A Humanizing Moment

I have a story about my Nana. Her name is Margaret, and I switched to calling her that as soon as I could pronounce it and she would let me. Margaret was home with my sister and I between when school let out and when my parents got home, helping to do some chores but mostly watching us play and bringing us goodies

Margaret is Italian and Catholic. She takes both very seriously, and we always knew it--whether she was cooking up a frittata or giving me a book on the story of Christmas as a Chanukah present, which fed my early interest in all sorts of religions. We would receive Easter baskets and she would come to the family Passover seders. Margaret is definitely family.

Naturally, when someone becomes a part of your family, you learn about their family. I knew Margaret's two grandsons as soon as I met her, each a few years older than me. Margaret would sometimes call me by their names and then chide herself for getting older and forgetful.

I bring up my Nana to talk about April, or rather, April as Gay Pride Month. Margaret probably would never associate herself with the concept--at least not before last year. One of her grandsons shared a house with another young man; that made sense to Margaret because he was an unmarried twenty-something, and it made sense that he wouldn't tell his grandmother anything more. But last summer, when the grandson and his partner decided to adopt a child, it was time someone spilled the beans.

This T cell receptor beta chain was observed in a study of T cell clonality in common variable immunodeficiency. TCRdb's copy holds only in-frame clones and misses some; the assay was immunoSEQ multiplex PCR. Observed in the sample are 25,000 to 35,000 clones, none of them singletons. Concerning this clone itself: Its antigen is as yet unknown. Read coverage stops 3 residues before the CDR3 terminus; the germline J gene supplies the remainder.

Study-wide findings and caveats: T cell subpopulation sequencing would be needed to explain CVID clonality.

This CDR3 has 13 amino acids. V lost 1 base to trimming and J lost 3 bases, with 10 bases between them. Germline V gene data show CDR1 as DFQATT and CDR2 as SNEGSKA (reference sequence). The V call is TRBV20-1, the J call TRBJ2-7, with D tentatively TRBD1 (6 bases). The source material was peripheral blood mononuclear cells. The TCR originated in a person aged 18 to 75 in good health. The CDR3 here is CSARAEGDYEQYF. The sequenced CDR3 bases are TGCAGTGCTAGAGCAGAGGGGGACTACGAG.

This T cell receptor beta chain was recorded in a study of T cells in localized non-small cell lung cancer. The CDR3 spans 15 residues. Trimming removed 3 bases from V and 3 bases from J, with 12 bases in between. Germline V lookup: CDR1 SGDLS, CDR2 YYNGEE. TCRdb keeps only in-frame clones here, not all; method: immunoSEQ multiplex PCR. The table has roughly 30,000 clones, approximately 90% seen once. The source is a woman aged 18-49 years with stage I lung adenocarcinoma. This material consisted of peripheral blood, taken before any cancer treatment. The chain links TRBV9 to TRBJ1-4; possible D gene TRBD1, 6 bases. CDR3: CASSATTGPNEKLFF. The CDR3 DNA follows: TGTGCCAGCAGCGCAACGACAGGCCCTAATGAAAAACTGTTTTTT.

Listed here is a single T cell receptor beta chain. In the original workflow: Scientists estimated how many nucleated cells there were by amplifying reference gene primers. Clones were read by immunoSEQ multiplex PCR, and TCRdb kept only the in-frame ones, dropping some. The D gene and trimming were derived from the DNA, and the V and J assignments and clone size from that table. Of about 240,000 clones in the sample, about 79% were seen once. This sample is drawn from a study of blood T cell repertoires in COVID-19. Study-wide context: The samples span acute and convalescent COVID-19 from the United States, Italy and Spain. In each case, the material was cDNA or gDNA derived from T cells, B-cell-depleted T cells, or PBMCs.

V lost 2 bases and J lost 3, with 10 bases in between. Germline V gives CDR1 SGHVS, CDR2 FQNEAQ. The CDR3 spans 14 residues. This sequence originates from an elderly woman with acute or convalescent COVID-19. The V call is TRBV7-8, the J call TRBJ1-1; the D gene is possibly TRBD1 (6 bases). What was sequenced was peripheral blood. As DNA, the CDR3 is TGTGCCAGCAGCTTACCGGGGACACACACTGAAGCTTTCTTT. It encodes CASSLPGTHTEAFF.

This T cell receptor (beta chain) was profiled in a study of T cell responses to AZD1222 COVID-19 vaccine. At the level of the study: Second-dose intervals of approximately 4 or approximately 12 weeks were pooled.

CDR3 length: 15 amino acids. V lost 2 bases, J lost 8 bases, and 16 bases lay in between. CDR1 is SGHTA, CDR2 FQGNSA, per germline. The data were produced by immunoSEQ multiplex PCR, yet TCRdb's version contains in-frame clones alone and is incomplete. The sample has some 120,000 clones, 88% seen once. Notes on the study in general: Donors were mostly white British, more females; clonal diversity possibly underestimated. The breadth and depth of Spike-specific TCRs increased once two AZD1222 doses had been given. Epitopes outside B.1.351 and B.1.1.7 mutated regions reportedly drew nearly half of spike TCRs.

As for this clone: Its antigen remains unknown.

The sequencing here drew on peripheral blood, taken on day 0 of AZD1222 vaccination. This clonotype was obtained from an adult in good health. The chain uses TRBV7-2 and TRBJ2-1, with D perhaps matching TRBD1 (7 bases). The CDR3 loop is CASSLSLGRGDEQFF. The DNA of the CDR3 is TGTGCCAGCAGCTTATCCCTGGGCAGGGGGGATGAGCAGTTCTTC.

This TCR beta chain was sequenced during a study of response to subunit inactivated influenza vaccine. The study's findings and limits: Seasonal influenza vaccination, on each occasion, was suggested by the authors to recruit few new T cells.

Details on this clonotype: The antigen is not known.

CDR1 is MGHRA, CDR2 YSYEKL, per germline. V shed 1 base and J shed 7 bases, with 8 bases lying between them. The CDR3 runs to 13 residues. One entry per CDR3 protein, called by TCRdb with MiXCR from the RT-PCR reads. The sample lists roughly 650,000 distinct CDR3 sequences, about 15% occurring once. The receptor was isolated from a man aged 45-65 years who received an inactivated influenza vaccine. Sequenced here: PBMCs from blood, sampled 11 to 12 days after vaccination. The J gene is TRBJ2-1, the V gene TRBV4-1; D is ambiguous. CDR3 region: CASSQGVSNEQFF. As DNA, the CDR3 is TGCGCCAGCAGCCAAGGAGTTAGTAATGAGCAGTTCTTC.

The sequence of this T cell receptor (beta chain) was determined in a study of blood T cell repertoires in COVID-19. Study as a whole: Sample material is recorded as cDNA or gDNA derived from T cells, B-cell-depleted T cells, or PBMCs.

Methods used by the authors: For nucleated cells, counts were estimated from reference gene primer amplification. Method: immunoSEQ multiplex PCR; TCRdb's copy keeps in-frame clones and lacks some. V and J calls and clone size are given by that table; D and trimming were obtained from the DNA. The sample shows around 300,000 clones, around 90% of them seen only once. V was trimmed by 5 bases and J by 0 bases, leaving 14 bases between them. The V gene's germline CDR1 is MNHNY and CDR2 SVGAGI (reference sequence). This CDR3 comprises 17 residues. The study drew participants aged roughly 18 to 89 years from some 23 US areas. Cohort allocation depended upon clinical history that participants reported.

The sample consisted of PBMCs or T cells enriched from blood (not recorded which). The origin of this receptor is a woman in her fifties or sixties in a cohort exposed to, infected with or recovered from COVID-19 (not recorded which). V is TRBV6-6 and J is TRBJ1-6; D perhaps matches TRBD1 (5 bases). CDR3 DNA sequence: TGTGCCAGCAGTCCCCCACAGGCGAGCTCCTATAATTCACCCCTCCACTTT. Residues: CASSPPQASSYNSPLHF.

Margaret is a regular at Mass as well as at the diocese's bingo; her beliefs are deeply rooted. When she learned that not only was the roommate not just a roommate but also that she was about to become an adoptive great-grandmother, it all came as quite a shock.

But what is most remarkable is what happened next.

Last August, after being briefed on all these developments by my mother, I went out for brunch with Margaret, a ritual for the age who still respond as her "babies." The conversation turned to the adopted great-grandson. She admitted at first she had been shocked by it all and somewhat repulsed, but she said now all of that was brushed aside by a more pressing concern: How would this be for the baby?

Margaret told me that she considered her opinions of her grandson's lifestyle almost irrelevant. It wouldn't be the choice she would make, she said, and it did disappoint her somewhat, but that was water under the bridge at this point, after the surprise. Now what she worried about was the little boy, and how he would grow up. After all, she said, doesn't every child need a mother?


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